Friday, May 29, 2015

Friday Novel: The Society

For the first time, Alan began to have a sense of what this organization was. It was a secret society made up of individuals who studied in Europe at places like Cambridge and Bologna. It was born of the Enlightenment and had largely flown under the radar of the world today.

“So what are your goals? What is the purpose of this secret society? Liberty, fraternity, equality, like the French Revolution?”

“Kant’s essay is the place to start,” Fox answered. “I would suggest you read it sometime today. It’s easily available online. Kant quotes the old Roman poet Horace in his essay: sapere aude—‘Dare to know.’ It became the motto of the society.

“But we are not just committed to knowledge. We are committed to dialog. We are committed to dialectic.” Alan remembered that word from somewhere. “Dialectic.” His subconscious was pulling up Karl Marx, the father of communism.

“Marx?” Alan said.

“Not in this case,” Mr. Fox smiled. “Marx didn’t actually come up with the idea. He was borrowing from G. W. F. Hegel.

“What we mean by dialectic,” Fox continued, “is a discussion back and forth in which each side sharpens and improves its position by debate with the other.”

“So you just talk to each other?” Alan said, not particularly gripped by Mr. Fox’s description.

“The original group was fiercely committed to reason and the avoidance of all superstition and sentimentality,” Fox said. Then he smiled and added: “Of course it was not long before we debated this position as well.”

Alan wasn’t sure what to ask next. Finally, Mr. Fox broke the silence.

“Look. Think this way about what you are considering. You are being offered a unique opportunity to study in the most advanced community of learning in the world. Like any other university, you choose a specialty: math, science, history, religion, philosophy, art, music. Which subject you choose will determine where in Europe you primarily study, but you will spend some time in all of them, if you do well enough to continue in the program.”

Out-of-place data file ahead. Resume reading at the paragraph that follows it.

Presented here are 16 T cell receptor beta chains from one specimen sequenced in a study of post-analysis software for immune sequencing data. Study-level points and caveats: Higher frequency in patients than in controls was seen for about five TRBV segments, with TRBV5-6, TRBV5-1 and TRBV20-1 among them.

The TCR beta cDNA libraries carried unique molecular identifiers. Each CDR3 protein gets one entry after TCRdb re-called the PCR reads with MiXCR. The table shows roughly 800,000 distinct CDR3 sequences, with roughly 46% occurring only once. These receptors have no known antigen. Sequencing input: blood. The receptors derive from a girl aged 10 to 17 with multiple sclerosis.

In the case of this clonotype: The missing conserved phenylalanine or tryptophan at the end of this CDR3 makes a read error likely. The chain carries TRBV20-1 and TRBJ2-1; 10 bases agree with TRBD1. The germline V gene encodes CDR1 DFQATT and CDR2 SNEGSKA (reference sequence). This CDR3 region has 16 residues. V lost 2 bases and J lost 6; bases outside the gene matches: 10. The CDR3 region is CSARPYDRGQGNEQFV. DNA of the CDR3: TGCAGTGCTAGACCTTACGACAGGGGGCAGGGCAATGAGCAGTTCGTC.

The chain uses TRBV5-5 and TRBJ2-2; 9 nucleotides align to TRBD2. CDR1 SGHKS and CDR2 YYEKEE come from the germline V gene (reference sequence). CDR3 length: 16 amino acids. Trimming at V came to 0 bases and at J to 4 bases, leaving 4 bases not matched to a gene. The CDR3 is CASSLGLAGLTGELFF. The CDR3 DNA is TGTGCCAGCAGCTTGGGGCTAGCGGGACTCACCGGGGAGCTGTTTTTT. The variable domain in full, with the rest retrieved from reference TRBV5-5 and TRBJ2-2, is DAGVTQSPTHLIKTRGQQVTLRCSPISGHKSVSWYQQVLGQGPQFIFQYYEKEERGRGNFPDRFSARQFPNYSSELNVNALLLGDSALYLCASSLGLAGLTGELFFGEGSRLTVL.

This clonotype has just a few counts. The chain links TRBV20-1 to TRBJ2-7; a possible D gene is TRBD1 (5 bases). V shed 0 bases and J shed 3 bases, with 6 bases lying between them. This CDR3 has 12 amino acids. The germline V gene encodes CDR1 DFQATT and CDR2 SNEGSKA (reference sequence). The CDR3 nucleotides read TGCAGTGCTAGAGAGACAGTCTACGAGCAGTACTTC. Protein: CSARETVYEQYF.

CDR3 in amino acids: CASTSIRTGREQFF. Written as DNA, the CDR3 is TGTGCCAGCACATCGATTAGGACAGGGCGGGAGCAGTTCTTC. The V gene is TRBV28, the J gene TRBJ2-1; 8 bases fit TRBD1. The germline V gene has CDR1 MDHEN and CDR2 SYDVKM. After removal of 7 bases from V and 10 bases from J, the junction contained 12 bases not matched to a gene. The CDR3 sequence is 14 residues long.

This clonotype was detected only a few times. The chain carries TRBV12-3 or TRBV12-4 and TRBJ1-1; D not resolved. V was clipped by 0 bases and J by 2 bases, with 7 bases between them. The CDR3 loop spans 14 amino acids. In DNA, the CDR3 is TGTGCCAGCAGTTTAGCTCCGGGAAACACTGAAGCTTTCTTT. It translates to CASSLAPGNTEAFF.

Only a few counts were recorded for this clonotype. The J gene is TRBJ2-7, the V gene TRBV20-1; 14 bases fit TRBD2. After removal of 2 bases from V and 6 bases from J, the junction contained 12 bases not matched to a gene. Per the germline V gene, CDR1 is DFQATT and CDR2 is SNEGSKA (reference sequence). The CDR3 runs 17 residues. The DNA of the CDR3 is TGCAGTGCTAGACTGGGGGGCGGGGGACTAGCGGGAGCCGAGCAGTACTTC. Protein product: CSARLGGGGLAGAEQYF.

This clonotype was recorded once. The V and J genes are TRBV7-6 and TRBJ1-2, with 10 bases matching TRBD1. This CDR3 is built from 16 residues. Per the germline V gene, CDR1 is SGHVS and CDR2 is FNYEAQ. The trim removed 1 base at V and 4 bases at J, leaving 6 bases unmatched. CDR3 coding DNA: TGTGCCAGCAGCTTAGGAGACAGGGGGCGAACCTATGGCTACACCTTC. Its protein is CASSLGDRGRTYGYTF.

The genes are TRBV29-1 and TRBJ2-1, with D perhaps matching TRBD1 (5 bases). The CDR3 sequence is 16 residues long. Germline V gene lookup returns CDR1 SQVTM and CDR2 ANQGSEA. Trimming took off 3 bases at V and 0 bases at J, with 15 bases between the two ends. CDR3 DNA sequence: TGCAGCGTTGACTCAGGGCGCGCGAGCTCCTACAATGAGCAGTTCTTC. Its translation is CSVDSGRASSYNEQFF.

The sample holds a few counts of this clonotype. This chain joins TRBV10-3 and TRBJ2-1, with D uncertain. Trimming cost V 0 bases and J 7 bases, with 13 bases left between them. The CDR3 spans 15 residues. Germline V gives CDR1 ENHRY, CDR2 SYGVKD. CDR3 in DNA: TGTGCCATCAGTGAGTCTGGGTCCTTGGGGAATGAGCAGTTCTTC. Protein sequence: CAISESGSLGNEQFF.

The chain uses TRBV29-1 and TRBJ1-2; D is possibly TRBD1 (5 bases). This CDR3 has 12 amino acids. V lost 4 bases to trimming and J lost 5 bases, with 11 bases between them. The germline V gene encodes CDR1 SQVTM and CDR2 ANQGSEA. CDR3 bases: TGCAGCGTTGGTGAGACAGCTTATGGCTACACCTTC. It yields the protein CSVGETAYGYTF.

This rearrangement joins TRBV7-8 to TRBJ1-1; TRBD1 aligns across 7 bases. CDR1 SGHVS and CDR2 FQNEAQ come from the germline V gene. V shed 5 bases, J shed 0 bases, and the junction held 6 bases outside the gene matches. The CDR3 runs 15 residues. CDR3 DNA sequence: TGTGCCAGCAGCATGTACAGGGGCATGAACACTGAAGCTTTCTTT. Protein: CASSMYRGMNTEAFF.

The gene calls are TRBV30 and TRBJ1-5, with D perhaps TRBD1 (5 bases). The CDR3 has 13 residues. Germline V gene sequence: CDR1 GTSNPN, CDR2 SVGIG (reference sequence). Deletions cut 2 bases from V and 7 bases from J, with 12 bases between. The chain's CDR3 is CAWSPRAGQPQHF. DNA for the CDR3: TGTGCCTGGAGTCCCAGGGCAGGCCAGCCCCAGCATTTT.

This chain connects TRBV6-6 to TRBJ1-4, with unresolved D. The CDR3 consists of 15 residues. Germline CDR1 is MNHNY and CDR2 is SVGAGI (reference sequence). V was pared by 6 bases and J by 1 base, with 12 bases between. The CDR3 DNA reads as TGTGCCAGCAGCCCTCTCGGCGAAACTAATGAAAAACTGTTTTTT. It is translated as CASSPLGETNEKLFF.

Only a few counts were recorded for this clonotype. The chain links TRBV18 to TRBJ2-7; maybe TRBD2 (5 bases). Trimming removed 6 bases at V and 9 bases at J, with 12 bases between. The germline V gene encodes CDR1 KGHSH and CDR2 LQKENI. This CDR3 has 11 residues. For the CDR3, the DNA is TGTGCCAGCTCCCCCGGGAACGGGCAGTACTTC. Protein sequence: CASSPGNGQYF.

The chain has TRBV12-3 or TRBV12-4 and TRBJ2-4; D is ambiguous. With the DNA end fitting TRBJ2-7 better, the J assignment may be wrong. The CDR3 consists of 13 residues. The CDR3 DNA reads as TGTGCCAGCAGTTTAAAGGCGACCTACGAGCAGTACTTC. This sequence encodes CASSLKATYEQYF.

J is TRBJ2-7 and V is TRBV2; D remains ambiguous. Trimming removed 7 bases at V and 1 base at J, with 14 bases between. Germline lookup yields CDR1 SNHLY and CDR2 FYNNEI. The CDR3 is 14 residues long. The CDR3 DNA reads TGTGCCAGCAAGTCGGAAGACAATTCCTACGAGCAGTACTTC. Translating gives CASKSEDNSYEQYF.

“So it’s not just a matter of being admitted at the beginning?”

“If you choose to come, your first few months will be a trial period. You can return to begin as soon as you graduate, if you want. But by the end of your first three months, both you and we will have a decision. Do you want to continue? Do we believe you should continue?”

“Then what?” Alan followed.

“Then you will have the rest of the year to decide what subject and thus what location you wish to pursue. During the first year, you will likely spend a quarter of the year at each of the main four locations here in Europe. At the end of the year. You will need to choose, if you are chosen to continue.”

“Sounds like you all will constantly be evaluating me.”

“In truth, you can be dismissed at any time. There is no eagerness to do so. It is only that one can only proceed if one progresses sufficiently.”

They sat in silence for a moment. Then suddenly, Mr. Fox was done.

“It has been a delight to meet you, Mr. Randolph. You have a good deal about which to think. I have booked you a hotel tonight by Heathrow airport.” Mr. Fox handed him the hotel’s business card.

“Here is also a credit card by which you can purchase a train ticket to London, as well as another plane ticket should you choose to return. A text will arrive this afternoon with your boarding passes for your flight tomorrow,” Mr. Fox said, standing up. “I trust you can find your way,” he said and stretched out to shake Alan’s hand.

“Yes, I think I can,” Alan said, a little unused to so much freedom and power.

“Good day,” Mr. Fox said.

“Wait,” Alan quickly interjected. “When am I supposed to come back? When do I have to decide? How will I contact you?”

“We know where you are. You have six months to decide. Just show up if you choose to begin. We will know you are coming.”

“One more thing,” Alan blurted out. “What is the name of this society?”

“La Société des Lumières,” he said. “The Society of the Enlightenment.”

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